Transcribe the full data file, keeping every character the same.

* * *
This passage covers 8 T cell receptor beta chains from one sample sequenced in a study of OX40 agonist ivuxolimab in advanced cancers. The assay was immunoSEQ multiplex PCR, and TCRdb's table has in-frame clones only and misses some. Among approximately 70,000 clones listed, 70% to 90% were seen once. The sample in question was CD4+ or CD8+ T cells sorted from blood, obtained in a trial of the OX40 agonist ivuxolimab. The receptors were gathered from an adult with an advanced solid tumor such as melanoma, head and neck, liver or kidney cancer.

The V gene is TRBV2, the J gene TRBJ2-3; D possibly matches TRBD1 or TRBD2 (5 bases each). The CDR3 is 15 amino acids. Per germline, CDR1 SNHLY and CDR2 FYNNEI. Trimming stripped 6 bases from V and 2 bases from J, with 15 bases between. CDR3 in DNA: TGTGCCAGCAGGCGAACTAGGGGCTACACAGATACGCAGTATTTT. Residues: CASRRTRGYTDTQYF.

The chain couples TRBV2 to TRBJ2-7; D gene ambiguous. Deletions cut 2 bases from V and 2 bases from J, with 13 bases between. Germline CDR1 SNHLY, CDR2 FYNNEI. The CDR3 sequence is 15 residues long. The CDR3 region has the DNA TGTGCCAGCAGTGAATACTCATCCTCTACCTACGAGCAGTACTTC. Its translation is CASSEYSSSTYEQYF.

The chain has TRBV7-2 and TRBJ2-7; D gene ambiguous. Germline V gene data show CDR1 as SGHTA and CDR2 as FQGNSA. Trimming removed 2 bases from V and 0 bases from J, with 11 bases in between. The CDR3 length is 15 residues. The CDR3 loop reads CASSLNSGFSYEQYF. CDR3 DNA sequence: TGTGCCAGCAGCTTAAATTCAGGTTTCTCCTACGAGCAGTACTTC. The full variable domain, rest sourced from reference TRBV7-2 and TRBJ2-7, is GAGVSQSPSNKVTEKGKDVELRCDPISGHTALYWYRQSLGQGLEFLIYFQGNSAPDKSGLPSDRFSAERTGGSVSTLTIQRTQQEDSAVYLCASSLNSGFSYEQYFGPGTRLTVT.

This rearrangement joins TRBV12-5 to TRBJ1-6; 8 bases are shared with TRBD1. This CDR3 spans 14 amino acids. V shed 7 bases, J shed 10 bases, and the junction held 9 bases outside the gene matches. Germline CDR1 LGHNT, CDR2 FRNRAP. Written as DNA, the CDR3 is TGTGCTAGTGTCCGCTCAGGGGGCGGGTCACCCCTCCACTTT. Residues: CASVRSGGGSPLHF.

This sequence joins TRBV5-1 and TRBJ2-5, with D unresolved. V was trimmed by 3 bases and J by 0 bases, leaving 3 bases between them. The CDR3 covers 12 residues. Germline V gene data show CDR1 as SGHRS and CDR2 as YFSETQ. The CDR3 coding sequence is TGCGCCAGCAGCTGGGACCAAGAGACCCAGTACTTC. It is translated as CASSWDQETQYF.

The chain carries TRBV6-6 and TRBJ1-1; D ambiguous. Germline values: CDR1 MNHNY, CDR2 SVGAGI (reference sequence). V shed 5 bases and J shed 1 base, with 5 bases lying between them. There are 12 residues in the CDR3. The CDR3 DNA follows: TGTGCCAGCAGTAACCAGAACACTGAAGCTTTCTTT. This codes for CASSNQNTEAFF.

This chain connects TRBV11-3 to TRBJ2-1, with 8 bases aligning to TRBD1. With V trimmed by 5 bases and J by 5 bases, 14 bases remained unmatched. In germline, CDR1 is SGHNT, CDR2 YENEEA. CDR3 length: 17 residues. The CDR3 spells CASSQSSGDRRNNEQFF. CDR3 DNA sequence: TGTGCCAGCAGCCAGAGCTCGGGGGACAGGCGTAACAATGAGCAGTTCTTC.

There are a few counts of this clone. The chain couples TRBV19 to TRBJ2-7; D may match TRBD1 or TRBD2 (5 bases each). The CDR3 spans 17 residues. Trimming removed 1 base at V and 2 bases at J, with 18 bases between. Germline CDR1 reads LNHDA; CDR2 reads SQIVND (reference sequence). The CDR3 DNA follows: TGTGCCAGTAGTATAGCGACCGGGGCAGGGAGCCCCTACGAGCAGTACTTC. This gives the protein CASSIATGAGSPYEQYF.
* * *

This passage covers 8 T cell receptor beta chains from one sample sequenced in a study of OX40 agonist ivuxolimab in advanced cancers. The assay was immunoSEQ multiplex PCR, and TCRdb's table has in-frame clones only and misses some. Among approximately 70,000 clones listed, 70% to 90% were seen once. The sample in question was CD4+ or CD8+ T cells sorted from blood, obtained in a trial of the OX40 agonist ivuxolimab. The receptors were gathered from an adult with an advanced solid tumor such as melanoma, head and neck, liver or kidney cancer.

The V gene is TRBV2, the J gene TRBJ2-3; D possibly matches TRBD1 or TRBD2 (5 bases each). The CDR3 is 15 amino acids. Per germline, CDR1 SNHLY and CDR2 FYNNEI. Trimming stripped 6 bases from V and 2 bases from J, with 15 bases between. CDR3 in DNA: TGTGCCAGCAGGCGAACTAGGGGCTACACAGATACGCAGTATTTT. Residues: CASRRTRGYTDTQYF.

The chain couples TRBV2 to TRBJ2-7; D gene ambiguous. Deletions cut 2 bases from V and 2 bases from J, with 13 bases between. Germline CDR1 SNHLY, CDR2 FYNNEI. The CDR3 sequence is 15 residues long. The CDR3 region has the DNA TGTGCCAGCAGTGAATACTCATCCTCTACCTACGAGCAGTACTTC. Its translation is CASSEYSSSTYEQYF.

The chain has TRBV7-2 and TRBJ2-7; D gene ambiguous. Germline V gene data show CDR1 as SGHTA and CDR2 as FQGNSA. Trimming removed 2 bases from V and 0 bases from J, with 11 bases in between. The CDR3 length is 15 residues. The CDR3 loop reads CASSLNSGFSYEQYF. CDR3 DNA sequence: TGTGCCAGCAGCTTAAATTCAGGTTTCTCCTACGAGCAGTACTTC. The full variable domain, rest sourced from reference TRBV7-2 and TRBJ2-7, is GAGVSQSPSNKVTEKGKDVELRCDPISGHTALYWYRQSLGQGLEFLIYFQGNSAPDKSGLPSDRFSAERTGGSVSTLTIQRTQQEDSAVYLCASSLNSGFSYEQYFGPGTRLTVT.

This rearrangement joins TRBV12-5 to TRBJ1-6; 8 bases are shared with TRBD1. This CDR3 spans 14 amino acids. V shed 7 bases, J shed 10 bases, and the junction held 9 bases outside the gene matches. Germline CDR1 LGHNT, CDR2 FRNRAP. Written as DNA, the CDR3 is TGTGCTAGTGTCCGCTCAGGGGGCGGGTCACCCCTCCACTTT. Residues: CASVRSGGGSPLHF.

This sequence joins TRBV5-1 and TRBJ2-5, with D unresolved. V was trimmed by 3 bases and J by 0 bases, leaving 3 bases between them. The CDR3 covers 12 residues. Germline V gene data show CDR1 as SGHRS and CDR2 as YFSETQ. The CDR3 coding sequence is TGCGCCAGCAGCTGGGACCAAGAGACCCAGTACTTC. It is translated as CASSWDQETQYF.

The chain carries TRBV6-6 and TRBJ1-1; D ambiguous. Germline values: CDR1 MNHNY, CDR2 SVGAGI (reference sequence). V shed 5 bases and J shed 1 base, with 5 bases lying between them. There are 12 residues in the CDR3. The CDR3 DNA follows: TGTGCCAGCAGTAACCAGAACACTGAAGCTTTCTTT. This codes for CASSNQNTEAFF.

This chain connects TRBV11-3 to TRBJ2-1, with 8 bases aligning to TRBD1. With V trimmed by 5 bases and J by 5 bases, 14 bases remained unmatched. In germline, CDR1 is SGHNT, CDR2 YENEEA. CDR3 length: 17 residues. The CDR3 spells CASSQSSGDRRNNEQFF. CDR3 DNA sequence: TGTGCCAGCAGCCAGAGCTCGGGGGACAGGCGTAACAATGAGCAGTTCTTC.

There are a few counts of this clone. The chain couples TRBV19 to TRBJ2-7; D may match TRBD1 or TRBD2 (5 bases each). The CDR3 spans 17 residues. Trimming removed 1 base at V and 2 bases at J, with 18 bases between. Germline CDR1 reads LNHDA; CDR2 reads SQIVND (reference sequence). The CDR3 DNA follows: TGTGCCAGTAGTATAGCGACCGGGGCAGGGAGCCCCTACGAGCAGTACTTC. This gives the protein CASSIATGAGSPYEQYF.